One hundred years have passed since DeTocqueville wrote the classic "Democracy in America," and the issues confronting a democracy are still at the heart of what is important for students to understand. In fact, today, with our diverse classrooms it is more important than ever to have an understanding of the struggle for democracy in America. The two questions guiding our inquiry are:
- How has democracy evolved throughout American history?
- What have been our democratic aspirations? To what degree have they been realized?
The goal of our project is to increase student achievement and engagement in the study of American history. We believe that through providing a powerful theme, and linking that theme to the best pedagogy and practice in history, we will achieve our goal.
This project will bring together 5th, 8th and 11th grade teachers (those responsible for teaching American history in California schools) to develop a shared understanding of democracy and develop an articulated series of lessons so that students will study a consistent theme when they learn American history. Teachers will, through the benefit of our partnerships with the University of California, work with some of the nations best historians and have access to primary source documents. Through this opportunity, which would be the envy of many history graduate students around the country, teachers will enrich and enliven the classroom.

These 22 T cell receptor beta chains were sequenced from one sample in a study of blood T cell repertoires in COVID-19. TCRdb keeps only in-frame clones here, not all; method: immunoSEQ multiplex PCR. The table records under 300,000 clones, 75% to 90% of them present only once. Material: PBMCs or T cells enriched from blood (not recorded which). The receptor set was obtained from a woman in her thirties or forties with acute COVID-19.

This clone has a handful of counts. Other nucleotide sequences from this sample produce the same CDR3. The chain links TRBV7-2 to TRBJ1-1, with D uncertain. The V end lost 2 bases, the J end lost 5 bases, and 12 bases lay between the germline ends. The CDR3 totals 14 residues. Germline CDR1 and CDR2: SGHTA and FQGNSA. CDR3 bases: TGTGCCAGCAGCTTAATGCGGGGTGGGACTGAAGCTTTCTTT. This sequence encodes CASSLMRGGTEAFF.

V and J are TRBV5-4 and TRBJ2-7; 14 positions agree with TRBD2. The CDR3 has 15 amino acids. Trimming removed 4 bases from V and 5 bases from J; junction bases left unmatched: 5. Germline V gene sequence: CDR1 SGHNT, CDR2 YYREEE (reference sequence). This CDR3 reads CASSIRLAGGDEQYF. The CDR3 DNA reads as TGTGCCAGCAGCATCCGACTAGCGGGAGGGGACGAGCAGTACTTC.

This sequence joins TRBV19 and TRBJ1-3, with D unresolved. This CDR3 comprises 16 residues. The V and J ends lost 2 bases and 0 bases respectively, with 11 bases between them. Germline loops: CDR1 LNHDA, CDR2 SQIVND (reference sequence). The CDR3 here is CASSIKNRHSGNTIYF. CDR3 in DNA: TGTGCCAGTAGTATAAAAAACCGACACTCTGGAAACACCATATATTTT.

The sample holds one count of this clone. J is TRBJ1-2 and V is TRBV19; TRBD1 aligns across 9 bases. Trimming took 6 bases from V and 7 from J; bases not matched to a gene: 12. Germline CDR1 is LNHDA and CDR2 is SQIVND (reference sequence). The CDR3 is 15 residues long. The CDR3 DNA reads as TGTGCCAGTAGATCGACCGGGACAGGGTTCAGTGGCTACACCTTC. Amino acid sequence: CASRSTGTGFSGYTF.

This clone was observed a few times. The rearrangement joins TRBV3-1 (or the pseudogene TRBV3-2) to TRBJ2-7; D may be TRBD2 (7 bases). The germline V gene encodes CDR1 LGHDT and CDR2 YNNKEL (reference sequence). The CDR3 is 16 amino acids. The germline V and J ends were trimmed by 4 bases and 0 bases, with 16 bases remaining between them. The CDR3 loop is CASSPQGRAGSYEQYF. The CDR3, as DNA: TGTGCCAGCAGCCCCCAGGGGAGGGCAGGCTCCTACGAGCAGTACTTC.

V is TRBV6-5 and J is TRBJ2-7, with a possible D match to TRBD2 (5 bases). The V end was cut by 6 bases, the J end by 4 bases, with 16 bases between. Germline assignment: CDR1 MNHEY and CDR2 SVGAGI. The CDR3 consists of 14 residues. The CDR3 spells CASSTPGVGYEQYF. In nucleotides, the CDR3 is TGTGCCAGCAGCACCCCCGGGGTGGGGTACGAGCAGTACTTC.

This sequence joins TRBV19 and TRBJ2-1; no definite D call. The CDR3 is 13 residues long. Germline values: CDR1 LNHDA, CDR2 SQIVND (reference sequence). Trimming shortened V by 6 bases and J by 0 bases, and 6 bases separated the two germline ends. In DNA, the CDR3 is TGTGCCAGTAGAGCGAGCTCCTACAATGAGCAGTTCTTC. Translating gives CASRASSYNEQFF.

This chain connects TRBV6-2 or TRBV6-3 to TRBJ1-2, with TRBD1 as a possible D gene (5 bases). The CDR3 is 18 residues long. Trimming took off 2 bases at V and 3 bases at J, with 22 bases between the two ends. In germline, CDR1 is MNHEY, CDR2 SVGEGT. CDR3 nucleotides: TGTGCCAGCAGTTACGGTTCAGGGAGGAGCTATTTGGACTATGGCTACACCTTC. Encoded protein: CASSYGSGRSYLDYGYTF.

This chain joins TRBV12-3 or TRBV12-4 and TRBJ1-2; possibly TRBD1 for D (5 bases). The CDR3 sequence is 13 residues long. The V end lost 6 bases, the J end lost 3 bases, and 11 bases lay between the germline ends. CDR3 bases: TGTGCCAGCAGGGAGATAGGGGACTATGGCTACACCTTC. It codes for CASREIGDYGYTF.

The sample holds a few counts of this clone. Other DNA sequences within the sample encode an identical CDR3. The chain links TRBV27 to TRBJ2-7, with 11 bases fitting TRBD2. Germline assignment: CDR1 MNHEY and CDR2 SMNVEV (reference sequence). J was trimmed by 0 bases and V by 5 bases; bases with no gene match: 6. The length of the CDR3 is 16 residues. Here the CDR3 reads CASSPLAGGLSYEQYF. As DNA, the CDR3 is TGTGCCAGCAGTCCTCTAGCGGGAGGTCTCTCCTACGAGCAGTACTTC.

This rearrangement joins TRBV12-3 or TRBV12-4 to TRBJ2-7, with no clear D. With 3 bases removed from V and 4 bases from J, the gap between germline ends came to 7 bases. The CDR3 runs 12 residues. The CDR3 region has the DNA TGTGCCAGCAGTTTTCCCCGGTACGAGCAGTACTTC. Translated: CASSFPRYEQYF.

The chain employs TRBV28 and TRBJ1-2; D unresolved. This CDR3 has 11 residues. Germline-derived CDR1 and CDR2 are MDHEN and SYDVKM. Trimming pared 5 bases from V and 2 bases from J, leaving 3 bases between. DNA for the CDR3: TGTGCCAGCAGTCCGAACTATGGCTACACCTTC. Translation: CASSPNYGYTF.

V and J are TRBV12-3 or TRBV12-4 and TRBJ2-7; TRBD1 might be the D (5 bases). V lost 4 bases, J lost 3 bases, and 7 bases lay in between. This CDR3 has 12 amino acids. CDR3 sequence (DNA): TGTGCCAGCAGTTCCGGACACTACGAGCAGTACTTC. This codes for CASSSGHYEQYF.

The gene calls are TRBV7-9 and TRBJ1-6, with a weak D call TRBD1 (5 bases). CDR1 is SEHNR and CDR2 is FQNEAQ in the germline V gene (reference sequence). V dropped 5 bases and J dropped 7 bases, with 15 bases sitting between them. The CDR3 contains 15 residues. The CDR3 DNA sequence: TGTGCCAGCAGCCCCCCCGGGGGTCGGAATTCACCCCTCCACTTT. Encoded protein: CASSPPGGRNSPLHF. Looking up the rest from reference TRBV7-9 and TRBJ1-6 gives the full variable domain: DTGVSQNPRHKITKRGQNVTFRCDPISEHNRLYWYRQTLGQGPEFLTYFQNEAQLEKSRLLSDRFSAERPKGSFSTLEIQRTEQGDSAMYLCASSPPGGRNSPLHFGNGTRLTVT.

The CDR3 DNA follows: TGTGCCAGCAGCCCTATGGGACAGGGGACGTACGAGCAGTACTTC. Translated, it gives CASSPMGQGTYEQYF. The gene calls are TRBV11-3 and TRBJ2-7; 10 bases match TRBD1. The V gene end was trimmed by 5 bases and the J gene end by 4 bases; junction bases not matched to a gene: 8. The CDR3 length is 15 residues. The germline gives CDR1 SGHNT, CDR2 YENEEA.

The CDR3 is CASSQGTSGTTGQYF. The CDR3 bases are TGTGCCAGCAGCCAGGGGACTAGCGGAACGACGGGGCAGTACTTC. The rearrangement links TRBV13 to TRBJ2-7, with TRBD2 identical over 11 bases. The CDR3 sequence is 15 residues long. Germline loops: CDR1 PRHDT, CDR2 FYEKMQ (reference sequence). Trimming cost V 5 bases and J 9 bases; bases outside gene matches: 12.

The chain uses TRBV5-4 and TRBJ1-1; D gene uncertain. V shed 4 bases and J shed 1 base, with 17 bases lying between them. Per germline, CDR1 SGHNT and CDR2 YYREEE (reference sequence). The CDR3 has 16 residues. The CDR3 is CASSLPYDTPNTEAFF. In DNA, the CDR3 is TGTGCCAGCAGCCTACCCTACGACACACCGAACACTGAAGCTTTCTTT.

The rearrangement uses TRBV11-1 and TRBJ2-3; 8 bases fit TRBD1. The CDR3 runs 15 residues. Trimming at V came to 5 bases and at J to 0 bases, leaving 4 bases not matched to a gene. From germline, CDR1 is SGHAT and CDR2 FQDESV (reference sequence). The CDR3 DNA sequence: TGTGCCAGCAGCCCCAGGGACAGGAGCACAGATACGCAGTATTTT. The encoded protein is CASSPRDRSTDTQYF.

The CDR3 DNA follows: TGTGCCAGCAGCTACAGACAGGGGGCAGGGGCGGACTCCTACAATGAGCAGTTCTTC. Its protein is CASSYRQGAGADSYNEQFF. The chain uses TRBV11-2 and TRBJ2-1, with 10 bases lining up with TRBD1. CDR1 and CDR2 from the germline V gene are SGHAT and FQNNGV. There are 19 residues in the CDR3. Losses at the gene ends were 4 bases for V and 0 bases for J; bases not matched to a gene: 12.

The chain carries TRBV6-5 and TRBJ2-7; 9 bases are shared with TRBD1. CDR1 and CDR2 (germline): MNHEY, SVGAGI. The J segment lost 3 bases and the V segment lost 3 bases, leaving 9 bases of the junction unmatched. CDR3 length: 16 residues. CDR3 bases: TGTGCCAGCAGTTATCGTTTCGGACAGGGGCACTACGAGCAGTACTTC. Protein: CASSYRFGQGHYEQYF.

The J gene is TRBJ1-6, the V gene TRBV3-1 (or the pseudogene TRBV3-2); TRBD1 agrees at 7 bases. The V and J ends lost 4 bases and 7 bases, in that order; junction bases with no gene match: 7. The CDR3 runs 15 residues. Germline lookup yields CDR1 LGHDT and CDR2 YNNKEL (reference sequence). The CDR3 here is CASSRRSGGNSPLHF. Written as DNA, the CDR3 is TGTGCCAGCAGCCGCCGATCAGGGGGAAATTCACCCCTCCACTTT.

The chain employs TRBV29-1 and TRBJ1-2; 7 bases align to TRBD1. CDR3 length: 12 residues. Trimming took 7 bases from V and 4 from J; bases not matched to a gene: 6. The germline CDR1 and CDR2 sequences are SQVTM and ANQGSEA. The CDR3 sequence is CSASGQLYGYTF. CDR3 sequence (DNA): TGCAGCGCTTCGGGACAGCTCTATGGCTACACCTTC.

Using Californias state standards and Oaklands standards that stress historical thinking, teachers will be creating, teaching, modeling, and reflecting on lessons that ask students to critically examine evidence, to consider multiple points of view, and to evaluate different interpretations. In short, students and teachers will be asked to think like historians and in this process students will be given the tools to build a future on which democracy rests.